C This function calculates the gibbs free C energy of formation of hexane isomers C from 200-1000'K, KJ/KGMOLE c

c

FUNCTION GF(I,T) IF (I.EQ.1) GOTO 1 IF (I.EQ.2) GOTO 2 IF (I.EQ.3) GOTO 3 IF (I.EQ.4) GOTO 4 IF (I.EQ.S) GOTO 5

1 GF=-0.000087*T'+0.219336*T2+453.119366*T-151738.80896 RETURN

3 GF=-0.000092*T'+0.225563*T2+458.412884*T-158998.25354 RETURN

2 GF=-0.000085*TS+0.216435*T2+460.331617*T-156934.60254 RETURN

5 GF=-0.000092*TS+0.224945*T2+481.3136l8*T-169166.74548 RETURN

4 GF=-0.00009l*TS+0.22493*T2+473.536175*T-161194.52295 RETURN END

c This subroutine calculates the rate constants, c heat capacitites and also the output temperature of C reaction n-hexane -----> 2,3-DMB c

SUBROUTINE THEQ(YO,FK,RK,T,ID) COMMON /DATA5/ NC,FTO,NR COMMON /DATA6/ GAM(5,4) DIMENSION EK(4),FK(4),RK(4),Y0(6) DOUBLE PRECISION CA(5),DHRXN(4),GFERN(4)

115

CHEMICAL PROCESS SIMULATION OF HEXANE - [PDF Document] (126)

DOUBLE PRECISION EXC(3) c C Calculate the heats of reactions, heat c capacities and gibbs energies at any temp C between (298 -1000 K) C Using linear interpolation c

CALL PROP(T,DHRXH,CA,GFERN) c C Calculate the equilibrium constants, C forward and reverse rate constants c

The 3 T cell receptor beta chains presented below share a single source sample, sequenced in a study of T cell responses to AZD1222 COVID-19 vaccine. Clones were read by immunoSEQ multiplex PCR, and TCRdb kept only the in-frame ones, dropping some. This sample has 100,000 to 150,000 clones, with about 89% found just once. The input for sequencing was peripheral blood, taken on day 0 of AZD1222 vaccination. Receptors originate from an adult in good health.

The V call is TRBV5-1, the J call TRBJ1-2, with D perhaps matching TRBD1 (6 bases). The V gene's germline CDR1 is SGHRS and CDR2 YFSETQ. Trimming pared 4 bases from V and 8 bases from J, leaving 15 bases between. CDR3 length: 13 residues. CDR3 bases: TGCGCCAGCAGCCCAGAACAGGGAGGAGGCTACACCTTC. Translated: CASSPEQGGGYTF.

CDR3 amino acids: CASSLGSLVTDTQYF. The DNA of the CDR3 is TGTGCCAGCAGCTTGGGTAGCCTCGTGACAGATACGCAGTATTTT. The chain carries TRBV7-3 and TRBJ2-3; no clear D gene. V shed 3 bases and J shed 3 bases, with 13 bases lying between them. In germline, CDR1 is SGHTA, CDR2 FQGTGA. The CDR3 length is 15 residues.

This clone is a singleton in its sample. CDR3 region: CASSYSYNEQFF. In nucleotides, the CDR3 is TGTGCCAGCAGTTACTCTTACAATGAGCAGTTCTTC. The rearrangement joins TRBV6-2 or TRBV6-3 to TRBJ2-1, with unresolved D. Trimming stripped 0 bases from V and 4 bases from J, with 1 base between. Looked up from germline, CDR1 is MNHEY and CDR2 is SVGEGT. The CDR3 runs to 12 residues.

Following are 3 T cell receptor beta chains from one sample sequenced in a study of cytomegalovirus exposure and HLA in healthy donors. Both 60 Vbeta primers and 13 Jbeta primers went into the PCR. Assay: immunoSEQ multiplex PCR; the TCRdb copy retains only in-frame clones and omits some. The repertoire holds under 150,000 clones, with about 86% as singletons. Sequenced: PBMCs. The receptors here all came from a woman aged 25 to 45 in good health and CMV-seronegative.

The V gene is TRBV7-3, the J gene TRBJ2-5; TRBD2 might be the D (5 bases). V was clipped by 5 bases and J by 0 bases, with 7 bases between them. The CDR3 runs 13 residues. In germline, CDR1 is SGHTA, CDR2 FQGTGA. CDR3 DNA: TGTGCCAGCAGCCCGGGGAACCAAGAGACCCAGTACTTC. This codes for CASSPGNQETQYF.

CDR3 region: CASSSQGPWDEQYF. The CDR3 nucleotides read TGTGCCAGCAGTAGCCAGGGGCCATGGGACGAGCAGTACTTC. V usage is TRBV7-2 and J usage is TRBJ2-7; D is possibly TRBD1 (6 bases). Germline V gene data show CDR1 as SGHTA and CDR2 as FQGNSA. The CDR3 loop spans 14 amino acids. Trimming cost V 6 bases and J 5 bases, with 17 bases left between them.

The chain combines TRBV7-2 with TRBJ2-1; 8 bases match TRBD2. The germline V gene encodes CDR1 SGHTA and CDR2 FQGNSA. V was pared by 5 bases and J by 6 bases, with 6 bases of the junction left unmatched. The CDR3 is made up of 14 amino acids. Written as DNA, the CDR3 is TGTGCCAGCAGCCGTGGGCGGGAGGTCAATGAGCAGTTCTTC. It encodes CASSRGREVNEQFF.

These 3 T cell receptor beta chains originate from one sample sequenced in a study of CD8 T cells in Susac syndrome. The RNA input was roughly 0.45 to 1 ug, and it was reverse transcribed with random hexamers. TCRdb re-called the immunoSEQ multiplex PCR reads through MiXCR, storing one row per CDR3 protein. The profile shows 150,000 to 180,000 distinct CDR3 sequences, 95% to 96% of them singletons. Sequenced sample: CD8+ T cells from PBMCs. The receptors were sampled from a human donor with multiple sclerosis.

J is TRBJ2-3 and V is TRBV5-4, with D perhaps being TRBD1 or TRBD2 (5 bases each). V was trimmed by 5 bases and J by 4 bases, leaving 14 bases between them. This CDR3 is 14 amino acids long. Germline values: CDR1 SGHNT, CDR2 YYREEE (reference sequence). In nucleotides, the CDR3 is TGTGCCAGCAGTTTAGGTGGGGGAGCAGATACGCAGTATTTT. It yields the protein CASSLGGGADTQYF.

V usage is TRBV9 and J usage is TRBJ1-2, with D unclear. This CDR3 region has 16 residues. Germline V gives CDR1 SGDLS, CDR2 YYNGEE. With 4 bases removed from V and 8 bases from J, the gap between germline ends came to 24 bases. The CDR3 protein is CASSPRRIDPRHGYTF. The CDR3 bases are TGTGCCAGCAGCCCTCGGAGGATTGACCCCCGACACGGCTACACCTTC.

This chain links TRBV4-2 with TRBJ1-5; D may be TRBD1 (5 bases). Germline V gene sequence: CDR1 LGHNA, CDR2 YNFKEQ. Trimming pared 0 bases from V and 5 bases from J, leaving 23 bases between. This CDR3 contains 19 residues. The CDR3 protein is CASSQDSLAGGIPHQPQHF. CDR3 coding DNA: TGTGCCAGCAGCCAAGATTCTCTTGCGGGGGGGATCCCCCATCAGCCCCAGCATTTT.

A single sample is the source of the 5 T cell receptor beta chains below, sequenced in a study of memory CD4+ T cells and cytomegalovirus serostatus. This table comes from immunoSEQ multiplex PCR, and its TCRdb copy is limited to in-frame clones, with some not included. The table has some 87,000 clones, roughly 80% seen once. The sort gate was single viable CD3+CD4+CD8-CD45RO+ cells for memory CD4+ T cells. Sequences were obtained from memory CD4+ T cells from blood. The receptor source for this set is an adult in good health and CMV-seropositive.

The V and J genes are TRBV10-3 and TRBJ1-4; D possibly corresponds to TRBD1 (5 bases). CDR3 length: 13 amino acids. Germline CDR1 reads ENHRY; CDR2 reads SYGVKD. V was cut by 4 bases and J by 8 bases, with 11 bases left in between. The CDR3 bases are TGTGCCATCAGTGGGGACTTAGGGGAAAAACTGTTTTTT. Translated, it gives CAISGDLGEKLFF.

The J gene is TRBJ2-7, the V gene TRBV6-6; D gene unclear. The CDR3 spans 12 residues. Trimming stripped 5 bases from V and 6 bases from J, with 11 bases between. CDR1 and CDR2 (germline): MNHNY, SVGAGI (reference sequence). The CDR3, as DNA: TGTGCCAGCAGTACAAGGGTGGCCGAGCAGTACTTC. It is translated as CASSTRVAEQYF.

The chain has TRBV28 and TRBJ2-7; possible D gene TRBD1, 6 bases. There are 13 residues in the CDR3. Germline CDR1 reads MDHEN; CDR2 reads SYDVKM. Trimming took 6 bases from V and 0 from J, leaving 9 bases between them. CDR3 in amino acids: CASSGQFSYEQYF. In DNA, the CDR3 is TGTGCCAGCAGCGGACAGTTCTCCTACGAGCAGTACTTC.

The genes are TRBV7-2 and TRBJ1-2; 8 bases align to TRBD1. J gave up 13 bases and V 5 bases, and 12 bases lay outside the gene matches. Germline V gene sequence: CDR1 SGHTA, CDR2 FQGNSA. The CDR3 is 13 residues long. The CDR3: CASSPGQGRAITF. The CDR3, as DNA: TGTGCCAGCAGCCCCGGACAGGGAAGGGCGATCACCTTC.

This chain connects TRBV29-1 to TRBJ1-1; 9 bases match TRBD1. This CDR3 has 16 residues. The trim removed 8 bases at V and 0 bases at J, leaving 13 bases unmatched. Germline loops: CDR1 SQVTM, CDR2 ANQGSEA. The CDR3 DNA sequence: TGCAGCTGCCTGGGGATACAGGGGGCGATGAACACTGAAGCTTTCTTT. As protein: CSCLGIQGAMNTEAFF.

CALL EQCON(EK,FK,RK,GFERN,T) c C calculate the equilibrium mole fractions C of hexane isomers C Using 'LINPAC' To Solve Reaction Coordinates c

c

CALL SLTRES(EK,YO,EXC) IF(ID.EQ.2) GOTO 100

C do energy balance c

c

c c c

c

CALL EKGBALS(YO,EXC,DHRXN,T)

100 RETURN END

SUBROUTINE ENGBALS(YO,EXC,DHRXH,T) COMMON /DATAS/ NC,FTO,KR DOUBLE PRECISION EXC(3),DHRXN(4),CA(S),GFERN(4) DIMENSION Y0(6),EK(4),FK(4),RK(4)

input term =0

C disappearance term c

SDIS=O.O DO 20 I=1,3

20 SDIS=EXC(I)*FTO*DHRXH(I)+SDIS

c C input=output+acc+disapp c

116

CHEMICAL PROCESS SIMULATION OF HEXANE - [PDF Document] (127)

DIF=-SDIS

~ I output term

'l'M=T TE=T INX=1

50 CALL PROP(TH,DHRXN,CA,GFERN) SOUT=O.O DO 25 !=1,4

25 SOUT=SOUT+(TE-T)*CA(I)*YO(I)*FTO ERH1=ABS(DIF-SOUT) IF(INX.EQ.1) GOTO 77 ERH=ERH2-ERH1 IP(ERM.LT.O.) GOTO 100